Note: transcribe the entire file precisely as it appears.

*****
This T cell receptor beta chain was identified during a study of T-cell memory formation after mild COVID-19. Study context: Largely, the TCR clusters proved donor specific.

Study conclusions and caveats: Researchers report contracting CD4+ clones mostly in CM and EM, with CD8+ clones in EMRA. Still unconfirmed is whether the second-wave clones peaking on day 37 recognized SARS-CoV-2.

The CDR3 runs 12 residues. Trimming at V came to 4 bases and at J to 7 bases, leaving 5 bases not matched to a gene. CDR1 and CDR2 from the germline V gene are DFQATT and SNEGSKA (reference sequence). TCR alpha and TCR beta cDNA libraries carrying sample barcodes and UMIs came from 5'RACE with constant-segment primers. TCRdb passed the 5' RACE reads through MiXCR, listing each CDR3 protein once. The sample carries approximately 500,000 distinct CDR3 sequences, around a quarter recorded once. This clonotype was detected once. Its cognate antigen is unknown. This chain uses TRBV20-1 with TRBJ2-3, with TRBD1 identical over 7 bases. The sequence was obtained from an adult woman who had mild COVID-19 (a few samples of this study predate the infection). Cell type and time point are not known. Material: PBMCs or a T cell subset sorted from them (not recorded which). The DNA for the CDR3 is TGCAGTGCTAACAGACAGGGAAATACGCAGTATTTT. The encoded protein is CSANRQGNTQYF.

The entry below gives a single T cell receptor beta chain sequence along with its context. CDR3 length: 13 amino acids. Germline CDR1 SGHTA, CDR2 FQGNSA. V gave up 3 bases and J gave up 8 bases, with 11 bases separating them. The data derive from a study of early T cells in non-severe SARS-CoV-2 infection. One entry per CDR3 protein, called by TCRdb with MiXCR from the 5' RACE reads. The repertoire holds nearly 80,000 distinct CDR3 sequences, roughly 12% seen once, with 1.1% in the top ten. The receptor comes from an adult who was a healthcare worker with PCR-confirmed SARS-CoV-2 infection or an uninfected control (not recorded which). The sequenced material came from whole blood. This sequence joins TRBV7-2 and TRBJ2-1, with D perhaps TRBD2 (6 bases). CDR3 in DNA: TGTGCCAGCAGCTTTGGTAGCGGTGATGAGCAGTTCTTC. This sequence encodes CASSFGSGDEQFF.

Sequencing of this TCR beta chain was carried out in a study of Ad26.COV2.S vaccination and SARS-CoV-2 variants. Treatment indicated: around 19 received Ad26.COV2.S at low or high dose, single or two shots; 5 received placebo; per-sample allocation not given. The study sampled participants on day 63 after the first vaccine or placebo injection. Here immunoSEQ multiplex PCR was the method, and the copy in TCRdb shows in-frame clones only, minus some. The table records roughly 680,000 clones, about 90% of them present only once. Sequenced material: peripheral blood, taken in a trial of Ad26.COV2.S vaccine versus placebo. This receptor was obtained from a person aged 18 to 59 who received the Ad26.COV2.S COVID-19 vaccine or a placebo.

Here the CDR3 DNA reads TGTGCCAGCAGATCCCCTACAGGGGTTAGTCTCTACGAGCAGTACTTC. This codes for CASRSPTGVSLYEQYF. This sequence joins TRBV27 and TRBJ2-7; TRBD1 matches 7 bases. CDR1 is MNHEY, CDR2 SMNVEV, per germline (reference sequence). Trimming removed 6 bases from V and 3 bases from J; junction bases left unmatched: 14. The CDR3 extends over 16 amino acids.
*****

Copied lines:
This T cell receptor beta chain was identified during a study of T-cell memory formation after mild COVID-19. Study context: Largely, the TCR clusters proved donor specific.

Study conclusions and caveats: Researchers report contracting CD4+ clones mostly in CM and EM, with CD8+ clones in EMRA. Still unconfirmed is whether the second-wave clones peaking on day 37 recognized SARS-CoV-2.

The CDR3 runs 12 residues. Trimming at V came to 4 bases and at J to 7 bases, leaving 5 bases not matched to a gene. CDR1 and CDR2 from the germline V gene are DFQATT and SNEGSKA (reference sequence). TCR alpha and TCR beta cDNA libraries carrying sample barcodes and UMIs came from 5'RACE with constant-segment primers. TCRdb passed the 5' RACE reads through MiXCR, listing each CDR3 protein once. The sample carries approximately 500,000 distinct CDR3 sequences, around a quarter recorded once. This clonotype was detected once. Its cognate antigen is unknown. This chain uses TRBV20-1 with TRBJ2-3, with TRBD1 identical over 7 bases. The sequence was obtained from an adult woman who had mild COVID-19 (a few samples of this study predate the infection). Cell type and time point are not known. Material: PBMCs or a T cell subset sorted from them (not recorded which). The DNA for the CDR3 is TGCAGTGCTAACAGACAGGGAAATACGCAGTATTTT. The encoded protein is CSANRQGNTQYF.

The entry below gives a single T cell receptor beta chain sequence along with its context. CDR3 length: 13 amino acids. Germline CDR1 SGHTA, CDR2 FQGNSA. V gave up 3 bases and J gave up 8 bases, with 11 bases separating them. The data derive from a study of early T cells in non-severe SARS-CoV-2 infection. One entry per CDR3 protein, called by TCRdb with MiXCR from the 5' RACE reads. The repertoire holds nearly 80,000 distinct CDR3 sequences, roughly 12% seen once, with 1.1% in the top ten. The receptor comes from an adult who was a healthcare worker with PCR-confirmed SARS-CoV-2 infection or an uninfected control (not recorded which). The sequenced material came from whole blood. This sequence joins TRBV7-2 and TRBJ2-1, with D perhaps TRBD2 (6 bases). CDR3 in DNA: TGTGCCAGCAGCTTTGGTAGCGGTGATGAGCAGTTCTTC. This sequence encodes CASSFGSGDEQFF.

Sequencing of this TCR beta chain was carried out in a study of Ad26.COV2.S vaccination and SARS-CoV-2 variants. Treatment indicated: around 19 received Ad26.COV2.S at low or high dose, single or two shots; 5 received placebo; per-sample allocation not given. The study sampled participants on day 63 after the first vaccine or placebo injection. Here immunoSEQ multiplex PCR was the method, and the copy in TCRdb shows in-frame clones only, minus some. The table records roughly 680,000 clones, about 90% of them present only once. Sequenced material: peripheral blood, taken in a trial of Ad26.COV2.S vaccine versus placebo. This receptor was obtained from a person aged 18 to 59 who received the Ad26.COV2.S COVID-19 vaccine or a placebo.

Here the CDR3 DNA reads TGTGCCAGCAGATCCCCTACAGGGGTTAGTCTCTACGAGCAGTACTTC. This codes for CASRSPTGVSLYEQYF. This sequence joins TRBV27 and TRBJ2-7; TRBD1 matches 7 bases. CDR1 is MNHEY, CDR2 SMNVEV, per germline (reference sequence). Trimming removed 6 bases from V and 3 bases from J; junction bases left unmatched: 14. The CDR3 extends over 16 amino acids.